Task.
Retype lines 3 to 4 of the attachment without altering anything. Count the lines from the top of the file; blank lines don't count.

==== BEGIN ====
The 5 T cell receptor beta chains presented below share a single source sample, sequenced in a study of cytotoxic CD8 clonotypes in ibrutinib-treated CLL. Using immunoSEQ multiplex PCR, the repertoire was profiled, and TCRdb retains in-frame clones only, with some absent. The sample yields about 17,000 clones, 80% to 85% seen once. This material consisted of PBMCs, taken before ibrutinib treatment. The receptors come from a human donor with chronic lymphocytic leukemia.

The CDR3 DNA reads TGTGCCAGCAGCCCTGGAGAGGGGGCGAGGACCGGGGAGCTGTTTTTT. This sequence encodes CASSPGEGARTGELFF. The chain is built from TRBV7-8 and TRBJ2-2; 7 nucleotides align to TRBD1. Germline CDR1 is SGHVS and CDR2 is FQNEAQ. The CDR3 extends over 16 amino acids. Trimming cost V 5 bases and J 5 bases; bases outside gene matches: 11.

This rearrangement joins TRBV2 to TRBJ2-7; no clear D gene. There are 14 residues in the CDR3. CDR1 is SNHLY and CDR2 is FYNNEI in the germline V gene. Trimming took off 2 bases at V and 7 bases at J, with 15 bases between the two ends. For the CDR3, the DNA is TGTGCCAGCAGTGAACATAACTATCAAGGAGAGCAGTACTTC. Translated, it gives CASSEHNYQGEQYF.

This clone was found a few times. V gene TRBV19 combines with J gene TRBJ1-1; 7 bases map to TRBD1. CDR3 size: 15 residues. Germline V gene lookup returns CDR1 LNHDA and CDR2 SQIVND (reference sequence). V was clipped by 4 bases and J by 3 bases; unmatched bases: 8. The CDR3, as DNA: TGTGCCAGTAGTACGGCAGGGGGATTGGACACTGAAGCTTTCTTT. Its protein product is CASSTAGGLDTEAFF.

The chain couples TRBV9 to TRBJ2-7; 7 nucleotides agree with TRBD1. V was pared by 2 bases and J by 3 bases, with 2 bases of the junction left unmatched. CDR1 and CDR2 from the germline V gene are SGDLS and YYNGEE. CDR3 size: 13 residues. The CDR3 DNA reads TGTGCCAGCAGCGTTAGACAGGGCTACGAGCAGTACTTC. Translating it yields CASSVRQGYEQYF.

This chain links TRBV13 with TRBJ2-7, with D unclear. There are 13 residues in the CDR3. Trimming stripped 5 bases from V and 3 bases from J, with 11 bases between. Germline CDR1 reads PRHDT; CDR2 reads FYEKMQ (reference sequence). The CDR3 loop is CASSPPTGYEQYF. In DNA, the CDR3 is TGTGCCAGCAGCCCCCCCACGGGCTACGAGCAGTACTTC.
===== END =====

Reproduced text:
This rearrangement joins TRBV2 to TRBJ2-7; no clear D gene. There are 14 residues in the CDR3. CDR1 is SNHLY and CDR2 is FYNNEI in the germline V gene. Trimming took off 2 bases at V and 7 bases at J, with 15 bases between the two ends. For the CDR3, the DNA is TGTGCCAGCAGTGAACATAACTATCAAGGAGAGCAGTACTTC. Translated, it gives CASSEHNYQGEQYF.

This clone was found a few times. V gene TRBV19 combines with J gene TRBJ1-1; 7 bases map to TRBD1. CDR3 size: 15 residues. Germline V gene lookup returns CDR1 LNHDA and CDR2 SQIVND (reference sequence). V was clipped by 4 bases and J by 3 bases; unmatched bases: 8. The CDR3, as DNA: TGTGCCAGTAGTACGGCAGGGGGATTGGACACTGAAGCTTTCTTT. Its protein product is CASSTAGGLDTEAFF.